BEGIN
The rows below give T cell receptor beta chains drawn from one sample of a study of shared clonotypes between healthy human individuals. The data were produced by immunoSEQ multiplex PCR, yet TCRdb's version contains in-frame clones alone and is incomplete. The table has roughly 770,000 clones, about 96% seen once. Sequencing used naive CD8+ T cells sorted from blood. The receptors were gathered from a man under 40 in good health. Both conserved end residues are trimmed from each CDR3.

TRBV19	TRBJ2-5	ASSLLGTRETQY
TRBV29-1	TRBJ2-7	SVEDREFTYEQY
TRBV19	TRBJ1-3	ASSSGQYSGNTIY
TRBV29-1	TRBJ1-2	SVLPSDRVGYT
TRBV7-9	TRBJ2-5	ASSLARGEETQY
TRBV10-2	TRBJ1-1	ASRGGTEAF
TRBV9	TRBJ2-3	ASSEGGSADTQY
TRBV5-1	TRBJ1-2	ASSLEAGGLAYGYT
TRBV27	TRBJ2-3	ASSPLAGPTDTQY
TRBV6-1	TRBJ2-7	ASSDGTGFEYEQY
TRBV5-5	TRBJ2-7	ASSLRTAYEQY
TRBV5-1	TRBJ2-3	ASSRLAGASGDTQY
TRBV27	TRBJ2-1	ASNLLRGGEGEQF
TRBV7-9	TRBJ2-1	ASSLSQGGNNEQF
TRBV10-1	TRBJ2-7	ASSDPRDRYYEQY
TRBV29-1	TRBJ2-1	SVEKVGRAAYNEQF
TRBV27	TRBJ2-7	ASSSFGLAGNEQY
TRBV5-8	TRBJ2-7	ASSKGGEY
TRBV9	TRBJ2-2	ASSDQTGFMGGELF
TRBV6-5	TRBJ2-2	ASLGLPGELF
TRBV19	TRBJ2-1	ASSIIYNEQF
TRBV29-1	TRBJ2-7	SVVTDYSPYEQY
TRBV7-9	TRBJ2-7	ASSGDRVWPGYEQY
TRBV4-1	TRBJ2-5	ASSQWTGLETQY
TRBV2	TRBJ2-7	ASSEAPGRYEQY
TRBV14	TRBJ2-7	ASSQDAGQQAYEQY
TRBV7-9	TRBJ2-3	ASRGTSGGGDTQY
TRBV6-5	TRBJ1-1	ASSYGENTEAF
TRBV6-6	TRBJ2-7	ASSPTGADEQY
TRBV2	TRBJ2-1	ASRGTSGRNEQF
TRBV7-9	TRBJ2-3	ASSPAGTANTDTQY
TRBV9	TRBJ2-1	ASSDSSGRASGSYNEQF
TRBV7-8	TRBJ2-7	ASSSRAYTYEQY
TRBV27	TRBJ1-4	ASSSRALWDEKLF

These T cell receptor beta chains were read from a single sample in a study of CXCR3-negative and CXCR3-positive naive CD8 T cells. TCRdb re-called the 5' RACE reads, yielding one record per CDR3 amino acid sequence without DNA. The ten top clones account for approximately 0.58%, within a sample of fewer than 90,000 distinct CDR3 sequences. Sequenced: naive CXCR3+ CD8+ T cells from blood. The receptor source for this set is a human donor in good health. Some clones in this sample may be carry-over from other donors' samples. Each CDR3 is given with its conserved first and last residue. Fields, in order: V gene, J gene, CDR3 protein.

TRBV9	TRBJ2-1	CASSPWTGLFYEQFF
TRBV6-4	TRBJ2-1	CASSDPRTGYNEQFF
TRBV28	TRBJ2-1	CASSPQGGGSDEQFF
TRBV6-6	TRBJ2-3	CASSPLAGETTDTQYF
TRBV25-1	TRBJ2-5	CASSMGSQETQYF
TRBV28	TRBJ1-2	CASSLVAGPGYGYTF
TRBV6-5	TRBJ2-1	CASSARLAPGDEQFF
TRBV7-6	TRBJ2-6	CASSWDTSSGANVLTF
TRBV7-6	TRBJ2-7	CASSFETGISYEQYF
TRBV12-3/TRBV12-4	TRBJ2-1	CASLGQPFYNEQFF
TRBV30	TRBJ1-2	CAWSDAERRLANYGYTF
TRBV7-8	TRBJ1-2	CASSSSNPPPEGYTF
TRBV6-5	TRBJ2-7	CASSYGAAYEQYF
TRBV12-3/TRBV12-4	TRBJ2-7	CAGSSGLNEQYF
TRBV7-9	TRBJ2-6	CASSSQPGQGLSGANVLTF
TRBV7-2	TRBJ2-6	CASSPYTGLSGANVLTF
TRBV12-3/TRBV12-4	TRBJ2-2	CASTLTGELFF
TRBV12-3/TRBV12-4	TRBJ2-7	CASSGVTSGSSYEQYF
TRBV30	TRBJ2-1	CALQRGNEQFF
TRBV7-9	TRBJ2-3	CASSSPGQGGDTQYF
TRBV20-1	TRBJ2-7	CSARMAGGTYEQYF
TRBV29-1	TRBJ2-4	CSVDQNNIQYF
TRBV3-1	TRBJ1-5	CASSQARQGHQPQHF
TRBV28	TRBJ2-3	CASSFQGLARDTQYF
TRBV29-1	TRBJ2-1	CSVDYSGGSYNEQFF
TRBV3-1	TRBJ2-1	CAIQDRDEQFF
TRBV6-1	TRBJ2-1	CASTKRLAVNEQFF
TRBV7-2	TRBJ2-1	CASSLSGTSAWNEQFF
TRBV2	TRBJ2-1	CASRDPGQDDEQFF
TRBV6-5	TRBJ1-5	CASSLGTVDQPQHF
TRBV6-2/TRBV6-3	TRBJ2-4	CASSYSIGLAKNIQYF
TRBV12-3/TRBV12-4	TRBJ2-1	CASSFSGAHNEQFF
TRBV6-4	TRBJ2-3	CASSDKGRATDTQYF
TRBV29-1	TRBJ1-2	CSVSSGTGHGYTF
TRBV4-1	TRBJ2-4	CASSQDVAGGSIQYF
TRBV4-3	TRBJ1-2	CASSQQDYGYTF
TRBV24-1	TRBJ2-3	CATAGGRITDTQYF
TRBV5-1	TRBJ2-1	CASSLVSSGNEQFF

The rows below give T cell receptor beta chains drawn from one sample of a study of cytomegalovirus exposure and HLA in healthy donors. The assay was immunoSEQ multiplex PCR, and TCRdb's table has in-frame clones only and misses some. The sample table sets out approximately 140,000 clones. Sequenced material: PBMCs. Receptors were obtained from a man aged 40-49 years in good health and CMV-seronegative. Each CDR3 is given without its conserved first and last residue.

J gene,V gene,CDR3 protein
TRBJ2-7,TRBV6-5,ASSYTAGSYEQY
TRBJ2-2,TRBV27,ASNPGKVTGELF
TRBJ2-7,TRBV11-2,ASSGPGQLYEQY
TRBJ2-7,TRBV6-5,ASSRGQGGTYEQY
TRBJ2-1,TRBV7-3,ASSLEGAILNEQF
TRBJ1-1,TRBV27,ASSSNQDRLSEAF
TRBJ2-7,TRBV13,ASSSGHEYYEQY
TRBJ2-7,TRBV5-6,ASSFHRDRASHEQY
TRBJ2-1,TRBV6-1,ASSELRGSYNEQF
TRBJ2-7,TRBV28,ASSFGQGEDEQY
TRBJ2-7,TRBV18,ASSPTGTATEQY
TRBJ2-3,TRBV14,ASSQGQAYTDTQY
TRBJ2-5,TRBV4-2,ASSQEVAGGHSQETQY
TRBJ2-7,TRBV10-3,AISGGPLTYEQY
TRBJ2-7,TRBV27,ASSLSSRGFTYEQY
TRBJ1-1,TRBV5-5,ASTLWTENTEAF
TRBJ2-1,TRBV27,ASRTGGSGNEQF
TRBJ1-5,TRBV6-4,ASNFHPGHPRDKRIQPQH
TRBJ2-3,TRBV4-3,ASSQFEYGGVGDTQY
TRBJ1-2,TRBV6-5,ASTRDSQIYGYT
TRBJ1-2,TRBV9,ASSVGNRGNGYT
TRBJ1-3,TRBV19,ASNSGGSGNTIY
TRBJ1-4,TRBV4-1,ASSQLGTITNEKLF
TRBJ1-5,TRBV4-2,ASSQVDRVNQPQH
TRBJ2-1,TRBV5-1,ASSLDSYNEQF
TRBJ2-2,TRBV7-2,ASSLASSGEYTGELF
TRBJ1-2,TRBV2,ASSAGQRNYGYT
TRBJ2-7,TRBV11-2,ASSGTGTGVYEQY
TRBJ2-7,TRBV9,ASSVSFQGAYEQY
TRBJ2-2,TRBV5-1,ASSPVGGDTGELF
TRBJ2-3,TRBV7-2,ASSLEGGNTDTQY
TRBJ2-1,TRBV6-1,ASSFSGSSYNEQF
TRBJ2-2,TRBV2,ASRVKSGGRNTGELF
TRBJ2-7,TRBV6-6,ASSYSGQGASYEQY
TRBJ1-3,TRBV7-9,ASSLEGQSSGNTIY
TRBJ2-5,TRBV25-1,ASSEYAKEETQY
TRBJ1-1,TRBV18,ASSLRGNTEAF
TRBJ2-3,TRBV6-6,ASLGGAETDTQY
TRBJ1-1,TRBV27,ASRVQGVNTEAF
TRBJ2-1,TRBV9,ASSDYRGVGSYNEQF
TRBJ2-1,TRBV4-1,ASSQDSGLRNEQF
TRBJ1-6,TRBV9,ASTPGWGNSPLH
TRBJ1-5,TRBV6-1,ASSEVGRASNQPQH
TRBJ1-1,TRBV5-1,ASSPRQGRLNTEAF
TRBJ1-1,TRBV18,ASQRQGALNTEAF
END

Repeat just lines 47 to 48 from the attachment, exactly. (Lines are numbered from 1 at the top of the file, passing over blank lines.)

TRBV30	TRBJ1-2	CAWSDAERRLANYGYTF
TRBV7-8	TRBJ1-2	CASSSSNPPPEGYTF